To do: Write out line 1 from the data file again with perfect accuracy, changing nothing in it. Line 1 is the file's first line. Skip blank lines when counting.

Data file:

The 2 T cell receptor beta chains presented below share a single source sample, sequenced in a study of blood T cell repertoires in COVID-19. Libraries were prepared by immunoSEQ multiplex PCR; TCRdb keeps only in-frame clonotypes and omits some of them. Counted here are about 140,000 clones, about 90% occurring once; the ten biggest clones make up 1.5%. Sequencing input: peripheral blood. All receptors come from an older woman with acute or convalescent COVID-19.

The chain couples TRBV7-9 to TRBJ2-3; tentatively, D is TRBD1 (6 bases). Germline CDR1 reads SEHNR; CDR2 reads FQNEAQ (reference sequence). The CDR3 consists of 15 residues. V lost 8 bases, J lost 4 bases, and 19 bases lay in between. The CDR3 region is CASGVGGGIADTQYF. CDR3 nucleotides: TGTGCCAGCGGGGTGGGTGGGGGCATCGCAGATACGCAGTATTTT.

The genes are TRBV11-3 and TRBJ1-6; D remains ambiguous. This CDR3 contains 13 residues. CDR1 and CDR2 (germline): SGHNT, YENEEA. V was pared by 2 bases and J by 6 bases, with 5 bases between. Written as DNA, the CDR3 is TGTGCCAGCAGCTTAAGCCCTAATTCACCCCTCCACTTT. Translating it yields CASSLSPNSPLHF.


The 2 T cell receptor beta chains presented below share a single source sample, sequenced in a study of blood T cell repertoires in COVID-19. Libraries were prepared by immunoSEQ multiplex PCR; TCRdb keeps only in-frame clonotypes and omits some of them. Counted here are about 140,000 clones, about 90% occurring once; the ten biggest clones make up 1.5%. Sequencing input: peripheral blood. All receptors come from an older woman with acute or convalescent COVID-19.